Five-door Skoda Citigo is the slicker option (for me)
THE mini-industries that have sprung up around the global car industry over the years have been
THE mini-industries that have sprung up around the global car industry over the years have been many and varied.
Only this week I was reading about new businesses that will recycle those overlarge lithium batteries from electric vehicles to provide alternative energy sources.
This involves using the batteries that retain some 80 per cent of their power as a standing energy source after they are deemed unusable in an EV (electric vehicle).
I got to thinking about this new innovation in the car industry in my usual roundabout way.
That is, I read an article on the reuse of EV batteries after hearing a chance remark from someone about this week’s drive, the Skoda Citigo.
This person came out with the worn old cliché that the Skoda name is tainted by a period in the Czech carmaker’s history when it had a definite identity problem — ie, people associated the name Skoda with a failing product.
Nothing could be further from the truth today. Skoda cars have evolved through innovation just like every other part of the worldwide car industry.
As every motoring journalist knows, new Skoda models have been a revelation.
Under the guiding umbrella of the mighty Volkswagen Group, Skoda has not looked back. The Citigo in particular is a car that surprises and pleases in equal measure: a couple of years ago I made it my car of the year.
This little city car is a buzz bomb with considerable chutzpah. Sure it has cousins in the Volkswagen stable that are probably better in overall finish (though that comes at a higher premium) but there is no doubt in my mind about the Citigo’s lasting appeal.
However driving this particular Citigo model — the Elegance 1.0-litre five-door — I was able to make up my mind about which Citigo I prefer. This is largely due to the fact the test car’s transmission was a five-speed automatic.
Now it makes great sense to have an automatic gearbox in a city car. Naturally, it cuts out all that necessary gear-changing. And with this transmission in the Citigo you get the best of both worlds: a fully automatic box and what’s called an ASG function. This ASG transmission offers a sequential selection of gears.
So the driver uses the gearstick like a regular gearbox but in a much lighter fashion without having to dip the clutch. All the driver is doing is moving the gearstick up and down to use the gear ratios.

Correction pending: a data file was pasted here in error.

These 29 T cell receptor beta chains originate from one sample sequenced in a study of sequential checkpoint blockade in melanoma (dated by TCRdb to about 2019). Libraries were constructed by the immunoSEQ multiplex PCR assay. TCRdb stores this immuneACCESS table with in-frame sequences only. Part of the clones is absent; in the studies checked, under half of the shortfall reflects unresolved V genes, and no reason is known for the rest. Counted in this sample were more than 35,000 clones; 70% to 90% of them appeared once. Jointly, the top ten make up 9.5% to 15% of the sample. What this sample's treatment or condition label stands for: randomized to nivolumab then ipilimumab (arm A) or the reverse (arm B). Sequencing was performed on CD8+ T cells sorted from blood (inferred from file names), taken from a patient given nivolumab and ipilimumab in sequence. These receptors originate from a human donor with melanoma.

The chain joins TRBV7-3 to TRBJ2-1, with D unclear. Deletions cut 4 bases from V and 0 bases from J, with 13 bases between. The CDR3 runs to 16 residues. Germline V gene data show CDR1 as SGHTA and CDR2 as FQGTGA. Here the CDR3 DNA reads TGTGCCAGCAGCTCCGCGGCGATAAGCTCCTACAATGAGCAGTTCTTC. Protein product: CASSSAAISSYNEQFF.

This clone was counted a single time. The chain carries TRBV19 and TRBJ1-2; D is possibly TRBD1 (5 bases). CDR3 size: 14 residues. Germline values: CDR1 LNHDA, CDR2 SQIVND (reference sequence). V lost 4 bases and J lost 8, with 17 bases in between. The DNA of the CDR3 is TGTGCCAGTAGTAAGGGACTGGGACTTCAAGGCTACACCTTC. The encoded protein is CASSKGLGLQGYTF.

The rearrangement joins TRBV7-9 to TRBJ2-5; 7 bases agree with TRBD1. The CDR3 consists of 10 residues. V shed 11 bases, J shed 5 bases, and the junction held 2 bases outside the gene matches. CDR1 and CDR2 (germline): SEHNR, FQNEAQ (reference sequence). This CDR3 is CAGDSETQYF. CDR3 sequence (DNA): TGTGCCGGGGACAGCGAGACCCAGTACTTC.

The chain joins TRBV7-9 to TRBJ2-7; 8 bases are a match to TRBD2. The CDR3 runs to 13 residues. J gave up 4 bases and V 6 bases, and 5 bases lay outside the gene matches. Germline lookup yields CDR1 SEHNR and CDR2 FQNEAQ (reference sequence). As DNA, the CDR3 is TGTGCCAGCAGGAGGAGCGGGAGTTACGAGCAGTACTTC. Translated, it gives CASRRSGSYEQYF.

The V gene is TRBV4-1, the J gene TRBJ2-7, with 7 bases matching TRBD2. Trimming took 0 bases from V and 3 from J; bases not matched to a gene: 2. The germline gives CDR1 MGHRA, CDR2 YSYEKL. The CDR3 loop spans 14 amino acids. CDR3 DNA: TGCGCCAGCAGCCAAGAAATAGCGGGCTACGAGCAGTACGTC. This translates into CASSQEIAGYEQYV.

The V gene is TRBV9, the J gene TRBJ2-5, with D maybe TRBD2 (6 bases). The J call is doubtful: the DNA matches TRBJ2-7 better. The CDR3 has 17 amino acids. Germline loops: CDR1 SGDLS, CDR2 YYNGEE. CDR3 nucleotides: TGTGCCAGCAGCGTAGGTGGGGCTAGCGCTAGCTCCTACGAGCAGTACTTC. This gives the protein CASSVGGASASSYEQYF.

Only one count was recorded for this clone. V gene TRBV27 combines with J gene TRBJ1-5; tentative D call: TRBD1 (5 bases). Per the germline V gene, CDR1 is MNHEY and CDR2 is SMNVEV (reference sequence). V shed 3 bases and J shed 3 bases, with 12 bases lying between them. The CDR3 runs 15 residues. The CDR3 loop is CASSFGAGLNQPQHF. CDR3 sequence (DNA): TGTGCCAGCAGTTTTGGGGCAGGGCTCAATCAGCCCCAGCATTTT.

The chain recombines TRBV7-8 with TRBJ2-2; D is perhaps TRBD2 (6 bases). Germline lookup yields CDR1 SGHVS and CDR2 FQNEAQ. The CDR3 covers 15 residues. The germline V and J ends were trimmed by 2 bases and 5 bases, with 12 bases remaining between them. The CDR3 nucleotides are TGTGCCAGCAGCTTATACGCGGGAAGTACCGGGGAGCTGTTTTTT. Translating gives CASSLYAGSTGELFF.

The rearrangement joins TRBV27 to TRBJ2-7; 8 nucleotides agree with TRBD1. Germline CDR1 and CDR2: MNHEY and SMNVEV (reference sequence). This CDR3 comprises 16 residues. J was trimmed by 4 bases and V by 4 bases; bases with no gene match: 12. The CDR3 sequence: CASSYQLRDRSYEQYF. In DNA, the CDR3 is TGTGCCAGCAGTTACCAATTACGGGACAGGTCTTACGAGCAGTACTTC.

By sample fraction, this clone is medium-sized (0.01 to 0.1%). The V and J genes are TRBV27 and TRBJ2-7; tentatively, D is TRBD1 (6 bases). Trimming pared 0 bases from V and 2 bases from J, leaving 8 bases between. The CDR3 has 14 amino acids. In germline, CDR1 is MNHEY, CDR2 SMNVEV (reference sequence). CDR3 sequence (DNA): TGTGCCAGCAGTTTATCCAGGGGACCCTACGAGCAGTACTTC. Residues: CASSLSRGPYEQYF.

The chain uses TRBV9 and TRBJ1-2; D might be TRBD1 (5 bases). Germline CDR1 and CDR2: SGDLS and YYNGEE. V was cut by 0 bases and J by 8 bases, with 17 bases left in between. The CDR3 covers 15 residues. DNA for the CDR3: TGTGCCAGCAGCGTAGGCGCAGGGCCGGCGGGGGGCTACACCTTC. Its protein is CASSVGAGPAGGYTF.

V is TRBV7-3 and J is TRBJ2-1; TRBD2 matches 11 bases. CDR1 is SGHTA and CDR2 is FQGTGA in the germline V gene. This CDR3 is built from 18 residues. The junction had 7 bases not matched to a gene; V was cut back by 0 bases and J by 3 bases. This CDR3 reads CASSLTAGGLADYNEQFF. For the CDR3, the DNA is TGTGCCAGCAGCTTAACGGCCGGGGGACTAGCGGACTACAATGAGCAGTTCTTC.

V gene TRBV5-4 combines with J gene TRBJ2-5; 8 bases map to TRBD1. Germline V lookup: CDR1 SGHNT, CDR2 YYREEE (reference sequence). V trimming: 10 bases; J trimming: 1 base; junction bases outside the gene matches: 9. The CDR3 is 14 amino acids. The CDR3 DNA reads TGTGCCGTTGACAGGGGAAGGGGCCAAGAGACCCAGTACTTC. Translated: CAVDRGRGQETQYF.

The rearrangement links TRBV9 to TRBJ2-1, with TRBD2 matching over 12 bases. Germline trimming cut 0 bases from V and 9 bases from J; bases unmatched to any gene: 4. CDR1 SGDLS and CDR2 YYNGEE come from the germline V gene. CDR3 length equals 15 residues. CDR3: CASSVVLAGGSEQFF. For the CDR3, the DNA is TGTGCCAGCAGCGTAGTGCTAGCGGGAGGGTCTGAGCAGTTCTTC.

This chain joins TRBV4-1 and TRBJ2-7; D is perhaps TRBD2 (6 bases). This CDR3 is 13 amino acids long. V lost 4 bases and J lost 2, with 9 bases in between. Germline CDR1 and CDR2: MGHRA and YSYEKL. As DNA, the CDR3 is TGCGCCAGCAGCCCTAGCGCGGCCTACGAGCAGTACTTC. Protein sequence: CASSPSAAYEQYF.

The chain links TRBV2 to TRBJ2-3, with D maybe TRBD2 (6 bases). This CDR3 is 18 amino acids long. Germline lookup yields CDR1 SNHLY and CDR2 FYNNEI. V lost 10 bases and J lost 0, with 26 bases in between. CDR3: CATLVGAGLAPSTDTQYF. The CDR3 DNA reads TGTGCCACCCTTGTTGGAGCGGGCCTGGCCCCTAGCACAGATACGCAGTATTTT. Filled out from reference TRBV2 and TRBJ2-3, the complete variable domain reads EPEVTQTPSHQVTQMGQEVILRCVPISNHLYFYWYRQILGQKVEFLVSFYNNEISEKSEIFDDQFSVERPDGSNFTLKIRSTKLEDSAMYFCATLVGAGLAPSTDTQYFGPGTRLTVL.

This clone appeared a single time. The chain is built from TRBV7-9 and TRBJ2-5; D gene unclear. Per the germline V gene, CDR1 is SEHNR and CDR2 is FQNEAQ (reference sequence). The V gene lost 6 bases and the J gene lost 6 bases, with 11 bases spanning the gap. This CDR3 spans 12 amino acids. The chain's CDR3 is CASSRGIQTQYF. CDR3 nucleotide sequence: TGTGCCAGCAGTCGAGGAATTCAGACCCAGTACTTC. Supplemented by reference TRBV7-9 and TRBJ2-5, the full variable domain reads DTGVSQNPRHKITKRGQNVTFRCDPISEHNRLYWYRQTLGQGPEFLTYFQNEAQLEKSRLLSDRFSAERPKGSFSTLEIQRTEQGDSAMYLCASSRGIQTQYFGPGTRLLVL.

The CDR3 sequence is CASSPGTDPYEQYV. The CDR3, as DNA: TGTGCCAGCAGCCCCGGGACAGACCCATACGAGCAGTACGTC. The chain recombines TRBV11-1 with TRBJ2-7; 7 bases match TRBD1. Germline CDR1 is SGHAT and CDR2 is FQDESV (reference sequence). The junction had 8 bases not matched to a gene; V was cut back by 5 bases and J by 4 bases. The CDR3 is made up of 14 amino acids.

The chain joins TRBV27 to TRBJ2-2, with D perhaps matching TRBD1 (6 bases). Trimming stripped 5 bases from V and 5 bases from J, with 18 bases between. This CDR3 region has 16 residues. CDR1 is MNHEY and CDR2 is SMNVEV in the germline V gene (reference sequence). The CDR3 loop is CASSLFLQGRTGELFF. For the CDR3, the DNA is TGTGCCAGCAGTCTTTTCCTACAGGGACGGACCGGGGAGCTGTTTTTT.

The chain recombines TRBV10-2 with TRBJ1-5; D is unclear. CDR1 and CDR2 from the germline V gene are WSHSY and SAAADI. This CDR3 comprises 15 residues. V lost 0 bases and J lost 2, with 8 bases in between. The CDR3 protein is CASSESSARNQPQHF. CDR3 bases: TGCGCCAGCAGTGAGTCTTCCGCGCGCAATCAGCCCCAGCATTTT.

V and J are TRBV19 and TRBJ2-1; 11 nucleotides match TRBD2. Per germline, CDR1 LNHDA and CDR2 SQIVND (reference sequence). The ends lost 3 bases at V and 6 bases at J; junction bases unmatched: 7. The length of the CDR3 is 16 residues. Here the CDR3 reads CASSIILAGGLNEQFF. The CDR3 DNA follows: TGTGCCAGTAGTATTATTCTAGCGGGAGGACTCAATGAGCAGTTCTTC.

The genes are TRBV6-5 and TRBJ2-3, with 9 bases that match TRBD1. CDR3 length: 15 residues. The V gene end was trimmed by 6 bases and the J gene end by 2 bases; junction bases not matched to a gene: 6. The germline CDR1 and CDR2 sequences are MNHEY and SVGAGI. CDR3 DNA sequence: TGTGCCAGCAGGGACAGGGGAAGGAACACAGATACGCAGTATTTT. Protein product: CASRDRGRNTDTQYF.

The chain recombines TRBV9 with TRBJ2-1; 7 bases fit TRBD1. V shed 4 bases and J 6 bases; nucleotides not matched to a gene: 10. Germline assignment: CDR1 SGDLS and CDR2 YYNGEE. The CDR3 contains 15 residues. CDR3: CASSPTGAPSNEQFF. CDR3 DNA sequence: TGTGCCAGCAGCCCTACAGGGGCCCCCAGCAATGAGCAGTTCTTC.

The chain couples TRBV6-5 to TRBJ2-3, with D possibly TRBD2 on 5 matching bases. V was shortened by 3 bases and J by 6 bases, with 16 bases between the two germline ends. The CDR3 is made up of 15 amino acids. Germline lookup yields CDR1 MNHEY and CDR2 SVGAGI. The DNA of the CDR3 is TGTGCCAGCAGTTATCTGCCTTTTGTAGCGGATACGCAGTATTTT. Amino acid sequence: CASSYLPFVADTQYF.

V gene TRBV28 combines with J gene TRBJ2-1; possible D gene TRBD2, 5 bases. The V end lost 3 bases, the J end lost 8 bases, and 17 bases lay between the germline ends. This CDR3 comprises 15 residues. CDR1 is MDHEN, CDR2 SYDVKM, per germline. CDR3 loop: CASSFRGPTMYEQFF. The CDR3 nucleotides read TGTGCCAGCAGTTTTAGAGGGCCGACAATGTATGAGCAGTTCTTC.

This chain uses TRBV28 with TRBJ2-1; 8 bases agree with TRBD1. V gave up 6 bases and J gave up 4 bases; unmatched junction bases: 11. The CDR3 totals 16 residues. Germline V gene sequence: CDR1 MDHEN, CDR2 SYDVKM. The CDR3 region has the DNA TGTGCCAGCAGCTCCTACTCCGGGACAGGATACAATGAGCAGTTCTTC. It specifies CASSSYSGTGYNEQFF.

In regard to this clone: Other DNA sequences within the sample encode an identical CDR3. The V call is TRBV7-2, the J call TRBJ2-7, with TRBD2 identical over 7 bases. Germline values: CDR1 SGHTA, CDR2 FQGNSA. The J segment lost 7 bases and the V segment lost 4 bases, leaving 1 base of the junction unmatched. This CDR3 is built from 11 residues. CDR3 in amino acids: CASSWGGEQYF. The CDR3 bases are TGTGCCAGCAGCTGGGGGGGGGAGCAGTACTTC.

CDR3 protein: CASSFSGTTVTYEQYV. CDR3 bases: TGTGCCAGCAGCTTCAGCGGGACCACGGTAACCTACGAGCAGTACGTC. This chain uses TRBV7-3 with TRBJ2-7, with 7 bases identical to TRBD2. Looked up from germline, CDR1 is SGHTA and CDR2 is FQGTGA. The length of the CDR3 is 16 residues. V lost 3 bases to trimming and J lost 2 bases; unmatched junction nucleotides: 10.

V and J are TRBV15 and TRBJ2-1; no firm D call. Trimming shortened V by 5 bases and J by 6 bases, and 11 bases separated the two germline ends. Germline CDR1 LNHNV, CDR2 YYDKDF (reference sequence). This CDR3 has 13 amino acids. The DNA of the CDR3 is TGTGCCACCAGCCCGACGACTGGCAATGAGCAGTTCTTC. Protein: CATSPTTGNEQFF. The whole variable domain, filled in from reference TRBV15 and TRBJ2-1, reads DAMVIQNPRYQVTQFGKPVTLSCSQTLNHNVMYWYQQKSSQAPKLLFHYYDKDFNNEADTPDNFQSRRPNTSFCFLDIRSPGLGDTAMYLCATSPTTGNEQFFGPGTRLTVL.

This is all well and good because, as Skoda says, this type of gearbox is one of the lightest around. This delicacy of touch translates to the driver so you can change gear with fingertip precision.
However, I did find in fully automatic mode a slight drag between gears when the automatic gearbox selects the gears for you.
Because of this I think I prefer my Citigo with a full manual gearbox, but this may prove to be a matter of personal taste.
What really gets my vote with the Citigo is the five-door version. I think — again personally — that in these smallest of cars, five doors is a definite boon. I do not like three-door cars where to get in rear-seat passengers have to squeeze and scramble behind the front seats.
On the subject of space, the Citigo scores highly because it uses all the “wall to wall” interior space available in a clever way.
There is 251 litres of boot space — one of the largest in its class — and though visually the boot looks small it is deep enough to take a surprisingly large number of bags.
The seats are good and Skoda says they are “more than comfortable” on a long journey, while the Citigo’s small engine is plucky and willing on motorways.
But this is essentially a town car with ace parking ability, a low noise level around city streets, CO2 emissions of 105g/km (or as low as 95g/km on the Green Tech version) plus fuel economy on the combined cycle of 62.8mpg (again there is a better return with the Green Tech car).
So my revisiting of the Skoda Citigo some time down the line since it first appeared was a satisfactory experience.
For a car costing less than £12,000 this has to be a consideration on your wish list if you are looking for a city slicker.
Skoda Citigo factfile factfile
Test car: Skoda Citigo Elegance 5DR 1.0 MPI 75PS
Price (with options fitted including VAT): £11,810